“Inventors believe that their invention is unique and that there never has been anything like it before. Patent attorneys know that this isn’t necessarily the case, so take some time to explain the application process and level-set with first time filers.”
Navigating the patent process can often be challenging and filled with subtleties and nuances for the entrepreneur-inventor, especially for first-time filers. Having a trusted patent attorney who can not only help guide you through the process, but help inventors learn about it is truly invaluable to new entrepreneur-inventors.
However, for many inventors, understanding what patent attorneys do and why they do it does not always come as second nature.
Over the course of my career as both an inventor and entrepreneur, I’ve had the pleasure of working with many excellent patent attorneys on my companies’ patent filings. The best attorneys I’ve worked with have played an integral role in educating me and my colleagues on the patenting process, what makes a good specification and claim and how infringement lawsuits work should we ever pursue them. I’ve also learned that inventors and patent attorneys often have different visions for what the final patent will look like.
As someone who’s been through the process a few times now, here are the four things patent attorneys taught me that I think would be useful to entrepreneur-inventor clients:
There’s a tendency among us inventors to keep things close to the vest. Telling the world how to make your invention isn’t always easy, especially when the inventor has been keeping this under wraps for some time.
This can be dangerous, especially while attorneys are trying to stick to the Best Mode Requirement. Many inventors are unfamiliar with this requirement and want to withhold information to keep others from recreating their invention. However, they often forget that a patent provides the right to exclude others from making, using or selling their invention.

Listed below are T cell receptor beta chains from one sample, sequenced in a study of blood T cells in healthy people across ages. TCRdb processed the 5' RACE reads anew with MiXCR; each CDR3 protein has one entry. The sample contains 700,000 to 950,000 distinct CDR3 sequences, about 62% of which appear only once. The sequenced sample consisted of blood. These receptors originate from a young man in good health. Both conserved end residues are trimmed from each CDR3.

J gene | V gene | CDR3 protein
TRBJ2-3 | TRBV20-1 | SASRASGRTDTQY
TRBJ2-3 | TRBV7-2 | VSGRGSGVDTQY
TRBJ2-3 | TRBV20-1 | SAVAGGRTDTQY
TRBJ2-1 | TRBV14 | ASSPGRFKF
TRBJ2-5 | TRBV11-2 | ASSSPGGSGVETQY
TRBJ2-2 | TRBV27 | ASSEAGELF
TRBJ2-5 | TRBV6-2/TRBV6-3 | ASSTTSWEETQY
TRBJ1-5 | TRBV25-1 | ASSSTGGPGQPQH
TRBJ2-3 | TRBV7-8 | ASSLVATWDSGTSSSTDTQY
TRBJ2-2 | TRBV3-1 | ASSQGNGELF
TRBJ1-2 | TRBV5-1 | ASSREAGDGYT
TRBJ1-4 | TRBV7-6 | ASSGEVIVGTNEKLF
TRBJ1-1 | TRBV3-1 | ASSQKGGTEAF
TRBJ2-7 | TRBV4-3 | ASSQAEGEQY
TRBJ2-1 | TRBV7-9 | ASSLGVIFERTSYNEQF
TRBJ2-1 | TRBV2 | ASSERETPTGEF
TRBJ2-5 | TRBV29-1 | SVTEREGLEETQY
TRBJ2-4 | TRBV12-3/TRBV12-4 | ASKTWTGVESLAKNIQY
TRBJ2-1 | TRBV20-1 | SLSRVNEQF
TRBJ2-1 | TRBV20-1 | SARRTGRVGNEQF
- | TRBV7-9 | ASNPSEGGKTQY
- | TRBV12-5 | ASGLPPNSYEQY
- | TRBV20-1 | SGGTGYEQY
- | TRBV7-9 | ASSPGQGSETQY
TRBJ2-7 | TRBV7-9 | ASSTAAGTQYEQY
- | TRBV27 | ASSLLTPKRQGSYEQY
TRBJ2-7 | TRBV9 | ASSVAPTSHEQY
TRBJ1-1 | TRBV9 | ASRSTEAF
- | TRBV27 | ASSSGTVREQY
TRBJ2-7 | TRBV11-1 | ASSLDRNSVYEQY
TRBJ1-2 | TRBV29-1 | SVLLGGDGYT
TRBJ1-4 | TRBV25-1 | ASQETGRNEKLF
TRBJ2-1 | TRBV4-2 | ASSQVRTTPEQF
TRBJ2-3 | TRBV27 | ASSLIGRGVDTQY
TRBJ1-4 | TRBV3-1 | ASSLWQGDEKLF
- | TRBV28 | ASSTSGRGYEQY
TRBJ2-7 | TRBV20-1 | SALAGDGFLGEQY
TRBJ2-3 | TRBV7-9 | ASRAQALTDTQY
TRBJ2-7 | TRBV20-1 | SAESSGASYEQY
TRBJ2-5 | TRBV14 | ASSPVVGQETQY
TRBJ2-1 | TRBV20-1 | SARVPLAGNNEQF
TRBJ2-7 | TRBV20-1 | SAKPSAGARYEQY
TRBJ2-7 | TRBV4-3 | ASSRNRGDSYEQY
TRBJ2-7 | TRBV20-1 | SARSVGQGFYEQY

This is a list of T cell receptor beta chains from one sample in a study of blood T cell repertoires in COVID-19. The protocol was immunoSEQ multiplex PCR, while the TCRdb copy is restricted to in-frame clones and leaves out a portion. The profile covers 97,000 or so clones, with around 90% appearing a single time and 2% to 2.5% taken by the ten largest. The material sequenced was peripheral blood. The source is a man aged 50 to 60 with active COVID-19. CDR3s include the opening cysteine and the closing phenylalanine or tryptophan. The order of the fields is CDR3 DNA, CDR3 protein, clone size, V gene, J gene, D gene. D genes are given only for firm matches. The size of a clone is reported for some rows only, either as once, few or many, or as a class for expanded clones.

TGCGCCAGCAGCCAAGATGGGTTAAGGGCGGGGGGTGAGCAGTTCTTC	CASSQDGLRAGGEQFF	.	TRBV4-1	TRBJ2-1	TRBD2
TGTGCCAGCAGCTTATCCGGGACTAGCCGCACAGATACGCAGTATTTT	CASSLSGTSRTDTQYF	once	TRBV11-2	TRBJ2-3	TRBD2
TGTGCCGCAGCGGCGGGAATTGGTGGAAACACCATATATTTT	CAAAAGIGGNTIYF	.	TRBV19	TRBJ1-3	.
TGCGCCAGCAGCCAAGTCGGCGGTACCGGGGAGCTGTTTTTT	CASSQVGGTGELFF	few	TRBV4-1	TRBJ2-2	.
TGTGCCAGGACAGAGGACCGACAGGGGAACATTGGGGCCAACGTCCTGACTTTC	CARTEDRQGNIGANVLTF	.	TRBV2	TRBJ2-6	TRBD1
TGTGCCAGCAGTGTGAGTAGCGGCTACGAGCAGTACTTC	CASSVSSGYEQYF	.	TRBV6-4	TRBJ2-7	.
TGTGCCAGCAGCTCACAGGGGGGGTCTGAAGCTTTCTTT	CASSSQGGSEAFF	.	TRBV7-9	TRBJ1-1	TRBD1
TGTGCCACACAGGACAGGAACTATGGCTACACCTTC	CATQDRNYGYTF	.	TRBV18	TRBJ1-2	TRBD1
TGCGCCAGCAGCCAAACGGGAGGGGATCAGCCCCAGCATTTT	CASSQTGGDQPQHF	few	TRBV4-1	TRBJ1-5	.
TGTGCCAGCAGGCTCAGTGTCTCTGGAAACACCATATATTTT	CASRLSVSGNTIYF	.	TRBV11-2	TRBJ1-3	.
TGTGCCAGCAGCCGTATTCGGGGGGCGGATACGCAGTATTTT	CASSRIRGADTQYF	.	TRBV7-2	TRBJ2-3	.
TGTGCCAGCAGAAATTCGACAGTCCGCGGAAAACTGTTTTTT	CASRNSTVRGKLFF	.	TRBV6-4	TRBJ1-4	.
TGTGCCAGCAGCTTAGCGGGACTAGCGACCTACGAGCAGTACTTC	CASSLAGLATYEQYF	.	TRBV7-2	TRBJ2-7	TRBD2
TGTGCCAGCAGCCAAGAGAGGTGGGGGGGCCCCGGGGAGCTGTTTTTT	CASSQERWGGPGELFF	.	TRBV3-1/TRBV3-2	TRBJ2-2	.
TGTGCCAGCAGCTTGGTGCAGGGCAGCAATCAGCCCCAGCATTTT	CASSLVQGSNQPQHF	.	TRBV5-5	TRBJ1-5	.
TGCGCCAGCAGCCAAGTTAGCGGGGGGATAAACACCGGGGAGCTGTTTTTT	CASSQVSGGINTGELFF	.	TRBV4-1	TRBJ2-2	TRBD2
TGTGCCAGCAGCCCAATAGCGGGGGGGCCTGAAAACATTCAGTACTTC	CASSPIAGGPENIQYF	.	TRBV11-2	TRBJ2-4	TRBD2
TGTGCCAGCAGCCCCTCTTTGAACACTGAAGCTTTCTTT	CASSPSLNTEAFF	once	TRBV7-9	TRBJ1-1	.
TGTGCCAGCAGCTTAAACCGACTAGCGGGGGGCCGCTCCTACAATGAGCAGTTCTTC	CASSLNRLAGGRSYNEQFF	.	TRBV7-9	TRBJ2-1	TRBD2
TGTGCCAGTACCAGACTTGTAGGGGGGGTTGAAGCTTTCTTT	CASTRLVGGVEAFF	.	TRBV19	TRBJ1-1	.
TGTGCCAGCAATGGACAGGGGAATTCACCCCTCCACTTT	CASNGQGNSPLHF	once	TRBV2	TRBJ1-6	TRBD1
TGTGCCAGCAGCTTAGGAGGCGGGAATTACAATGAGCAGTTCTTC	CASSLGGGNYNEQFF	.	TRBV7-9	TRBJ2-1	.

Make sure to take the time to explain to them what the requirement entails. In order to obtain a patent, an inventor must disclose any preferences relating to the invention in as much detail as possible. While there are no real consequences to not disclosing preferences, patent attorneys should warn that not doing so is a mistake. Since the preference would be listed somewhere on the patent, the inventor would own that preference. It would be very upsetting to your client should someone else come along and claim that preference. Encourage them to disclose more, not less, for a better-quality patent.
Keep “A Person Ordinarily Skilled in the Art” in Mind
Sometimes entrepreneurs don’t understand that to get a patent, the invention needs to not only have never existed before, but it also has to not be obvious. In my experience, attorneys who have worked with IP have a great understanding of what is and is not obvious by the way of the United States Patent and Trademark Office (USPTO), whereas inventors do not necessarily have this same level of understanding.
A person having ordinary skill in the art (PHOSITA) can be a difficult concept for inventors to understand, not only because it’s hypothetical, but also because inventors can be more than ordinarily skilled in their industry. When the USPTO looks at the inventive steps needed to successfully obtain a patent, they’re going to examine the invention to see if it is obvious, or if a PHOSITA could have come up with the idea.